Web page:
by SUSAN MANN
MISSISSAUGA—The Canadian government appears to be willing to crack down on fraudulent chicken imports, says a Chicken Farmers of Canada official.
Mike Dungate, Chicken Farmers of Canada executive director said one of the primary concerns is spent fowl (old laying hens) being imported from the United States and passed off as broiler chickens.
“We know, because of the volume coming in, it’s not all spent fowl,” Dungate said during a break in the Chicken Farmers of Ontario annual meeting Tuesday. “It’s broiler chicken grown in the United States.”
At the conclusion of the Trans Pacific Partnership (TPP) negotiations last year, Canada’s former Conservative government announced it would implement measures to stem the flow of chicken imports that were avoiding tariff charges through either fraudulent means or legislative loopholes. Officials with Canada’s new Liberal government signed the wide-ranging trade agreement between 12 Pacific Rim countries in February but the deal has yet to be ratified in Parliament.
Dungate said talks between officials with his organization and government representatives indicate it’s likely the Liberal government will uphold the former government’s commitment to address the shady imports. Chicken Farmers of Canada representatives met with Agriculture and Agri-Food Minister Lawrence MacAulay and International Trade Minister Chrystia Freeland in December.
MacAulay couldn’t be reached for comment.
Canada’s supply management system includes import controls. The level of chicken imports that can come in duty free, if coming from the United States or other countries Canada has free trade agreements with, or with a 5.4 per cent duty for products from Brazil or Thailand, is based on the previous year’s production. Chicken Farmers of Canada manager of trade and policy Yves Ruel said in a telephone interview Canada’s duty free or low duty import level, also known as the tariff rate quota, was 80.2 million kilograms for 2015. For this year it’s 83.3 million kilograms.
Imports above that amount face a duty of 238 to 249 per cent depending on whether the product is a whole bird or chicken cuts. However, no one brings over-quota imports into Canada so “no one pays those tariffs,” he said.
Spent fowl imports in 2015, which come in as bone-in or boneless breasts, were 103 million kilograms, Ruel said. In 2012, there were 105.6 million kilograms of spent fowl imports, and they “represented 100 per cent of the United States’ slaughter volume,” Ruel said. In 2015, the spent fowl imports represented 96 per cent of the U.S. slaughter volume.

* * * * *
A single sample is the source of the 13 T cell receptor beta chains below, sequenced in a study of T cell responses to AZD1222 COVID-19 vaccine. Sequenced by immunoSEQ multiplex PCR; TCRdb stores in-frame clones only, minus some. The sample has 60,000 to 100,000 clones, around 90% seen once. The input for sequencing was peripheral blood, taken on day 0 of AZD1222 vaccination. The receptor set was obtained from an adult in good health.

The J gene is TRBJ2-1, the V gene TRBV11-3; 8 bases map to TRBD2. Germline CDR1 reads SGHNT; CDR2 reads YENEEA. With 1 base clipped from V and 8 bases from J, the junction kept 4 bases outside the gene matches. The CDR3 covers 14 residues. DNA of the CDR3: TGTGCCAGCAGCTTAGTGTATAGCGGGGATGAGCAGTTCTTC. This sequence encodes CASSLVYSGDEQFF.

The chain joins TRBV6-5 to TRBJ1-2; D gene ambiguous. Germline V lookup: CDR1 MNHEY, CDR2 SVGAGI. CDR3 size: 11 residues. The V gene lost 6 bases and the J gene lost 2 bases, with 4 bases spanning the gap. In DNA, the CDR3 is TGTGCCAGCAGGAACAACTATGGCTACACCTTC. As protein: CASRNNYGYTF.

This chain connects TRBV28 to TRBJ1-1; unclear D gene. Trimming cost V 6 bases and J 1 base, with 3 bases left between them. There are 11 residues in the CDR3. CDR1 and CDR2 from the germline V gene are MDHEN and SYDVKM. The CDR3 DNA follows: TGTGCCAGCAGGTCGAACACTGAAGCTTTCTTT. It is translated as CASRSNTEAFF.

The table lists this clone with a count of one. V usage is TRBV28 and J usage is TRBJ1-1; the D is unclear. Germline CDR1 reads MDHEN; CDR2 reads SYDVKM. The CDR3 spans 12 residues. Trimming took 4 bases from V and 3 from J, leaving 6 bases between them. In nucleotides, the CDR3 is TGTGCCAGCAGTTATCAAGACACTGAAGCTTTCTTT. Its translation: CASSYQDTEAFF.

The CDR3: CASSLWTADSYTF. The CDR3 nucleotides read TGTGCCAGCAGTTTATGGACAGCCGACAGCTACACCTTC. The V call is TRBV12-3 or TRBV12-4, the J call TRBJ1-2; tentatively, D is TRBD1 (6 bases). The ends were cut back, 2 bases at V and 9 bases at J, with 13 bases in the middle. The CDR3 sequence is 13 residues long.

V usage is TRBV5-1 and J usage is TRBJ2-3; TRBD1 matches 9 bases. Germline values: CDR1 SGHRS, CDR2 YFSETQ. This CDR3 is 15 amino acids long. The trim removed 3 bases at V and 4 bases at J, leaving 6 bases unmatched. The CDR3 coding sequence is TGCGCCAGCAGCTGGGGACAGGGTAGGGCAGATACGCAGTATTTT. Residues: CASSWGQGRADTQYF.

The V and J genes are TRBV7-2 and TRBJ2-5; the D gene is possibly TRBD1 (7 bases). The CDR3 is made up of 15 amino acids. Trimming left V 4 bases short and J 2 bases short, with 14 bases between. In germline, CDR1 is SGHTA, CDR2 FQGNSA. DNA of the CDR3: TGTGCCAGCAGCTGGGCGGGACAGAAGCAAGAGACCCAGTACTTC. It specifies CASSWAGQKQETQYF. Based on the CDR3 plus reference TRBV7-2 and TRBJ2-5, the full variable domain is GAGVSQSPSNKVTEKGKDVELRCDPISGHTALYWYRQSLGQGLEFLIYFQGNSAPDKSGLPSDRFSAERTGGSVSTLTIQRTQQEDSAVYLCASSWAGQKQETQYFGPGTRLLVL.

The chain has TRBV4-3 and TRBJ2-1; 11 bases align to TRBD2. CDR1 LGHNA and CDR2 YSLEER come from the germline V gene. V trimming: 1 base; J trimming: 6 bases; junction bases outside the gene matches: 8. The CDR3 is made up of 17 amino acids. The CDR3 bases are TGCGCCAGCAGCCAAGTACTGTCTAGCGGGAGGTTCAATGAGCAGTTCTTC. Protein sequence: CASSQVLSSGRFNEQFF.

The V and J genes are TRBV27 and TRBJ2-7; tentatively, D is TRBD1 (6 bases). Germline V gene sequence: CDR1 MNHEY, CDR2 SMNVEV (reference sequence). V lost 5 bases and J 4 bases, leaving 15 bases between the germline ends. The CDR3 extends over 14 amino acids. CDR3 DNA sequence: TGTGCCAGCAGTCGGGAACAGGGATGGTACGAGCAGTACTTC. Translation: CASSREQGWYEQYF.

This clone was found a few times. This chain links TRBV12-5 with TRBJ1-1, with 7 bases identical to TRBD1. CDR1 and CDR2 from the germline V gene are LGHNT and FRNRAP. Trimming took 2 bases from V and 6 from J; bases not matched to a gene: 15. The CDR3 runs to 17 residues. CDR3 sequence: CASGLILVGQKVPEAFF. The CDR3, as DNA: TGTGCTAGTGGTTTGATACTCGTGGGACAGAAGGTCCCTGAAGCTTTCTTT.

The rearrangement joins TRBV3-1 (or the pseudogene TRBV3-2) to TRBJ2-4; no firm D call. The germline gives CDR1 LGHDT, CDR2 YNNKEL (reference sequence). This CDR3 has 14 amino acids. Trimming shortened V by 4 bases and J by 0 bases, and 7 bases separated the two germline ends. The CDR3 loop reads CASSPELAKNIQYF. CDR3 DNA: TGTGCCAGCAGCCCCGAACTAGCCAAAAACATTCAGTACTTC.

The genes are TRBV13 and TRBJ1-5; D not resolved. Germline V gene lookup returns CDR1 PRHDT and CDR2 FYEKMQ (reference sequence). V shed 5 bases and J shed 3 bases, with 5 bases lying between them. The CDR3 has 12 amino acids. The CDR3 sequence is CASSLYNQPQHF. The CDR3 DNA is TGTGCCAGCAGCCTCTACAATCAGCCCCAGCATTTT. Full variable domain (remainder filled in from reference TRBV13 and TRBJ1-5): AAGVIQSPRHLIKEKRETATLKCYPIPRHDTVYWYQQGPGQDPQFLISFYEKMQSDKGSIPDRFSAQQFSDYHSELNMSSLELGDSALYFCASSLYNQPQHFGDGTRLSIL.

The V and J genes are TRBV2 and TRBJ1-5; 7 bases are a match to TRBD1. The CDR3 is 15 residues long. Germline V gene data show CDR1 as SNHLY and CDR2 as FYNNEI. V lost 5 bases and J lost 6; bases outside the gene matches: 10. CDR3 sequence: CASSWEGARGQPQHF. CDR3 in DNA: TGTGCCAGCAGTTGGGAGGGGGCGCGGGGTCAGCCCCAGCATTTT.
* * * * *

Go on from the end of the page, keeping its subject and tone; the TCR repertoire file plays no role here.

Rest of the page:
The problem of huge spent fowl imports has existed for several years. The spent fowl is used for further processed products, such as chicken wieners and nuggets. Ruel said those imports are legitimate. However, there also is mislabeling of product occurring.
“You can send boneless breast of chicken (into Canada) and it’s labeled as spent fowl,” Ruel said. The product crosses the border duty free and is sold in grocery stores labelled as chicken. “It’s just weird the product can change names after crossing the border.”
Customs officers don’t have the means to distinguish between spent fowl and broiler chicken. However, Trent University researchers have developed a DNA test that can distinguish between the two products, and Chicken Farmers of Canada wants the government to use that test.
Another area of concern is the duties relief program administered by Canada Border Services Agency (CBSA). It was designed for all goods and is mainly used for textiles or shipbuilding. Chicken imports under this program in 2015 were 96.3 million kilograms.
The program gives importers up to four years to re-export finished goods, Ruel said. “You can bring in steel, build a boat and re-export the steel in a value-added form as a boat.”
This program needs better controls, Ruel said. The program wasn’t designed for agricultural goods “but they could not refuse the applicants when the applicants started to go to CBSA and request to use the relief program.”
Chicken Farmers is also concerned about the loophole allowing chicken mixtures containing mostly chicken to be imported duty free. The importation program exempts chicken mixtures from duties as long as more than 13 per cent of the total package is made up of other ingredients. “It’s pretty crazy for a product with 87 per cent chicken or less, it would not be considered chicken” and be under import controls, he said.
Ruel said Chicken Farmers would like to see rules for those chicken mixture products tightened because companies aren’t bringing in a further-processed, finished product, such as chicken cordon bleu (chicken stuffed with cheese and ham). Instead, “it’s just putting two products in the box, and as long as the product sitting next to chicken weighs more than 13 per cent it can enter Canada duty free.”
Dungate said if government adopts measures to stop the fraudulent chicken imports the impact would offset the hit to the industry from the pledge under TPP to increase access to Canada’s chicken market.
The deal calls for Canada to provide access equal to 2.1 per cent of its annual chicken production. Coupled with the 7.5 per cent access Canada already provides as part of existing World Trade Organization and North American Free Trade Agreement deals, Canada’s access (once the TPP is fully implemented) will be about 9.6 per cent of its annual chicken production.
Dungate said during the meeting the additional access will result in an extra 26.7 million kilograms of chicken coming in duty free. “When you put that into the context of our industry, that is 61 farms we will lose,” he said. “There are $57 million in farm cash receipts on those farms annually.” BF